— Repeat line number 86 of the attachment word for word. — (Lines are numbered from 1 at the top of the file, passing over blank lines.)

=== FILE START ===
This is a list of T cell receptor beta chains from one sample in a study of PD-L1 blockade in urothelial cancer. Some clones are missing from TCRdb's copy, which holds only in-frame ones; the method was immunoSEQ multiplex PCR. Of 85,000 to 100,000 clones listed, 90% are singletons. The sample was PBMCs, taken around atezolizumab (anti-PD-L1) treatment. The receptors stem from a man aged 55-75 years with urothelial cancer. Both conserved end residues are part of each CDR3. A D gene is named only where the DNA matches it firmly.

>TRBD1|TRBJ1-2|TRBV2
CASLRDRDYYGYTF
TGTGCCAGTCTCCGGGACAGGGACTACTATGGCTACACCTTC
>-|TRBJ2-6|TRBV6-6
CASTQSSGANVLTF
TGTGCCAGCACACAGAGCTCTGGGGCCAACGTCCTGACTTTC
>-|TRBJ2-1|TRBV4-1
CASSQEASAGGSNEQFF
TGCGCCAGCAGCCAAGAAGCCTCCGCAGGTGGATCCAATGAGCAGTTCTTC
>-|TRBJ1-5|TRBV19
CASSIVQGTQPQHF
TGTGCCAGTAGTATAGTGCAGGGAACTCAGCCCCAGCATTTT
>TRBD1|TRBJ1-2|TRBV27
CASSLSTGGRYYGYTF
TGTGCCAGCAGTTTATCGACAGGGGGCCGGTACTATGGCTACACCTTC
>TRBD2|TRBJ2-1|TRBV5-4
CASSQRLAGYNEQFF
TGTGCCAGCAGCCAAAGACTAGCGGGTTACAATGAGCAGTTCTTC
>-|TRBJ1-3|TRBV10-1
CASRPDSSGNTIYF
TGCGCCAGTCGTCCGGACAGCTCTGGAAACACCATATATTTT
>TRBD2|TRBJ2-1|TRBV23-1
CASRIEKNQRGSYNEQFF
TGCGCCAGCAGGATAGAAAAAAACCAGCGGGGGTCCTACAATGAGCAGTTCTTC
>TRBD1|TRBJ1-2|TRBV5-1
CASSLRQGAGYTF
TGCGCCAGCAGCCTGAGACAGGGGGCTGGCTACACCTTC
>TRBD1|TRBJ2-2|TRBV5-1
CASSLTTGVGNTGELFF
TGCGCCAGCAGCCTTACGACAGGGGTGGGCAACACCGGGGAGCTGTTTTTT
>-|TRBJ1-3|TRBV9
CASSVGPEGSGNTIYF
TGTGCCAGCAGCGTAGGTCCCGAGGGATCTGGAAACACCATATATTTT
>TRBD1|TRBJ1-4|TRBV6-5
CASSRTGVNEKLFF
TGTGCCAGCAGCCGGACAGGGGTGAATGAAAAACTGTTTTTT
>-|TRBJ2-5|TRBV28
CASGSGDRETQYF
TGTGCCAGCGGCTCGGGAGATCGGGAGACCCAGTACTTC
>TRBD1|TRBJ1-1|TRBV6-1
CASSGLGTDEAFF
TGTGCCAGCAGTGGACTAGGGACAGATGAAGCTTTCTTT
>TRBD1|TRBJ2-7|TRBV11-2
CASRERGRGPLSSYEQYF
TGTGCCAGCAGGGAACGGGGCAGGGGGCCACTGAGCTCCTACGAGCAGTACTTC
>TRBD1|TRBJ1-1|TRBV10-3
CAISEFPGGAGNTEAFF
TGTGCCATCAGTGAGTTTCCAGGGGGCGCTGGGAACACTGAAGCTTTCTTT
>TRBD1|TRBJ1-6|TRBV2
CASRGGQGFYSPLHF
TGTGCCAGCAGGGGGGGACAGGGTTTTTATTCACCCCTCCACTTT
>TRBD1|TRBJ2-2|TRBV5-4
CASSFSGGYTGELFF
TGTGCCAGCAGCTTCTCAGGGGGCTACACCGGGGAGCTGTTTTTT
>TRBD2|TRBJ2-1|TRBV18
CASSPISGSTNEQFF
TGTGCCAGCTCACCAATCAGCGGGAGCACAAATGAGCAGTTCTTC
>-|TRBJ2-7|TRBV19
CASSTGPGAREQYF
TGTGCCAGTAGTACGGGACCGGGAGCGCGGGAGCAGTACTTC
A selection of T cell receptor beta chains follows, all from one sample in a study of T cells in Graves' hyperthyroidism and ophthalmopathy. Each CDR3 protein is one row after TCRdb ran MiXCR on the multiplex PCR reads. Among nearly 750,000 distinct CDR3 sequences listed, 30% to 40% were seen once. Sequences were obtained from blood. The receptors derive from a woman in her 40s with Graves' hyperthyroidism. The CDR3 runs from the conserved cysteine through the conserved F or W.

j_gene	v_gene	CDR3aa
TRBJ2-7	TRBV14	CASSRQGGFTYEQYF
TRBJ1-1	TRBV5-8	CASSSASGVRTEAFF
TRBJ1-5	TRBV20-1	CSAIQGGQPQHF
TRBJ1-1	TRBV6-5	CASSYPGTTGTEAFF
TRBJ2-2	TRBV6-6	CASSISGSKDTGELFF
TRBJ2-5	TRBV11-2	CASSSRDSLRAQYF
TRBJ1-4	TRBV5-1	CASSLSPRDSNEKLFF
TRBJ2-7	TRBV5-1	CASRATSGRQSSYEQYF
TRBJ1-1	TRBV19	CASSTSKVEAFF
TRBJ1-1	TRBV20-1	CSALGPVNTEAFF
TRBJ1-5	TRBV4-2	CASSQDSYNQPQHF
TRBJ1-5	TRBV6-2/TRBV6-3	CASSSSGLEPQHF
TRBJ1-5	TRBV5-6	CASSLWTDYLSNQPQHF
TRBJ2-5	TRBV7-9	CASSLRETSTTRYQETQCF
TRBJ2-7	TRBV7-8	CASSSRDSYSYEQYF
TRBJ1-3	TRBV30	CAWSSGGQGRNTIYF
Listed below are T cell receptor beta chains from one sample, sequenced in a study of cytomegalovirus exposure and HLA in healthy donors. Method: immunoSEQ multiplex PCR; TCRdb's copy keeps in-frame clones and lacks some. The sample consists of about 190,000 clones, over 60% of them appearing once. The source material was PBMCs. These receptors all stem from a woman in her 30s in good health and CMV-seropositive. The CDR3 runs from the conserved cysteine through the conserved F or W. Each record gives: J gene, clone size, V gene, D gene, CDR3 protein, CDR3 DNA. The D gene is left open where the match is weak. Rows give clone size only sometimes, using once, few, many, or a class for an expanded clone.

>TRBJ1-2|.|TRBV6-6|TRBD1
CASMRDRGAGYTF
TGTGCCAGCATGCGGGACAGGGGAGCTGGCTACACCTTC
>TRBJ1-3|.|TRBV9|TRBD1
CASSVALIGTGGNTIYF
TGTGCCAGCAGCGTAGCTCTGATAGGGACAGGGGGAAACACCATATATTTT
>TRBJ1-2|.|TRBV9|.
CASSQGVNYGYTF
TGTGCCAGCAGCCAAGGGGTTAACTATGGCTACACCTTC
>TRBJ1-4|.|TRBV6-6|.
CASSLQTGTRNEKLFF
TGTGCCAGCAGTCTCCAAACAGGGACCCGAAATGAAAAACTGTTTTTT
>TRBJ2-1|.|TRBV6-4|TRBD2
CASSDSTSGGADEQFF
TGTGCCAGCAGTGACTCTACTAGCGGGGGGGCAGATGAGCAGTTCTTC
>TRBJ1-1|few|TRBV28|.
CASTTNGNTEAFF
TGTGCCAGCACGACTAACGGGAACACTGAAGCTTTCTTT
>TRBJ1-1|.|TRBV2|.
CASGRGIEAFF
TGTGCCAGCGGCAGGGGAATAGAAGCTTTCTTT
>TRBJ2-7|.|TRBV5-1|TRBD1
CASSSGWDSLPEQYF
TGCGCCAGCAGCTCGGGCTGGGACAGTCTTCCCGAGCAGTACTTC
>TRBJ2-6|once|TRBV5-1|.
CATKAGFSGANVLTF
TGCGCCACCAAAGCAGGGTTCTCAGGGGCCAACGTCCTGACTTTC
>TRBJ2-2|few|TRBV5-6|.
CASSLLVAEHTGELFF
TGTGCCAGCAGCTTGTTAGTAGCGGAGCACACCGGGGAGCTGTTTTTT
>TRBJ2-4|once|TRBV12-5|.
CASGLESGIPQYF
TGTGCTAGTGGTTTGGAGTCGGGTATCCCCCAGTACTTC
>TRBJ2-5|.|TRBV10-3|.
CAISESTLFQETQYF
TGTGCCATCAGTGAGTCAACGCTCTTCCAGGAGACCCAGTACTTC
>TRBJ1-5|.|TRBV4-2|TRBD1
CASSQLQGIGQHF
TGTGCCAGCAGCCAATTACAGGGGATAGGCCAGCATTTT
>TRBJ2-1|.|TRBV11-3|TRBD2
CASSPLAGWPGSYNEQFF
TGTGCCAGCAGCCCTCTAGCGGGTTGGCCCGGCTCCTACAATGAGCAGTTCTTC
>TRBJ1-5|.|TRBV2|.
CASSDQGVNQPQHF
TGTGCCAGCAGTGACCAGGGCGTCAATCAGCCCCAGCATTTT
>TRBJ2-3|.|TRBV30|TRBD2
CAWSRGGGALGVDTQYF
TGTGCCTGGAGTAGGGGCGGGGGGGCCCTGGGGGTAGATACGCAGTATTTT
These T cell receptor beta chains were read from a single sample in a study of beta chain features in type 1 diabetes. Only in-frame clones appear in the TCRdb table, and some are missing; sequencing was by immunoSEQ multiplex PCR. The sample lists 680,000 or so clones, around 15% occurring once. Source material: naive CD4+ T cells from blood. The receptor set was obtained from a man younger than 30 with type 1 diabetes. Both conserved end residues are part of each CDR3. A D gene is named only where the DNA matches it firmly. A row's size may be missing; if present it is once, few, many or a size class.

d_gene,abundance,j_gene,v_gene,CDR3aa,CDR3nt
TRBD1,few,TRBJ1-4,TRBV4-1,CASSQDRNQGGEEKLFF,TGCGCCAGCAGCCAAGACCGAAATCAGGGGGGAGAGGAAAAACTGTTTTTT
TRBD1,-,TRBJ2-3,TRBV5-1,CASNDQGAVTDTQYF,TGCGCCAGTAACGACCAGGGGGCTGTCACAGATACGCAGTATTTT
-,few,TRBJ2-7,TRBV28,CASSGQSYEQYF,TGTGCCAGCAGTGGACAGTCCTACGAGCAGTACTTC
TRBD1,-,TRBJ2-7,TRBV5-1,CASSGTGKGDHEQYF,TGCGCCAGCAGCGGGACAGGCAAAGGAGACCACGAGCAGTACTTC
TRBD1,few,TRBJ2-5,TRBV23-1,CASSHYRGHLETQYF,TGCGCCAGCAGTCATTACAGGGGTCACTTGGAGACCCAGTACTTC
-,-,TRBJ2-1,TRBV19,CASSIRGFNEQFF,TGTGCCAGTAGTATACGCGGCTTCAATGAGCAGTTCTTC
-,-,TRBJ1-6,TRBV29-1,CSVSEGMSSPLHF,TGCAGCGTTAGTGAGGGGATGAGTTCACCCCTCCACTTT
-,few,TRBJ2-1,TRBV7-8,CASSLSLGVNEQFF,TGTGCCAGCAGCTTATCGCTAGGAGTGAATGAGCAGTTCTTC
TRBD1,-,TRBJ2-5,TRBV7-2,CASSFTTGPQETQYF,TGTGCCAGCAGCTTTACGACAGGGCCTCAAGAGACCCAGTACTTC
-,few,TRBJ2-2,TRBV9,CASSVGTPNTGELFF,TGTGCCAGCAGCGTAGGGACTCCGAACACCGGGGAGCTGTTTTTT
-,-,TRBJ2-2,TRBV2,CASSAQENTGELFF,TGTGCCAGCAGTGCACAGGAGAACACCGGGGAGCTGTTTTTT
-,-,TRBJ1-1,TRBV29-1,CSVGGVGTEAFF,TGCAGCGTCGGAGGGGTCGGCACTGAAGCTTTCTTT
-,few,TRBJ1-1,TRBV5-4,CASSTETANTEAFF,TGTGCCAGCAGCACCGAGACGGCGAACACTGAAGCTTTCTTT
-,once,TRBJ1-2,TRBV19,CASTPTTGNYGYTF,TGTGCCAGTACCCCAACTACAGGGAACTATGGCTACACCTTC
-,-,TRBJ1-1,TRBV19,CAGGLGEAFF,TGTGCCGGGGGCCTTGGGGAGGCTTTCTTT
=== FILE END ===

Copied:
TGTGCCAGCAGCGTAGCTCTGATAGGGACAGGGGGAAACACCATATATTTT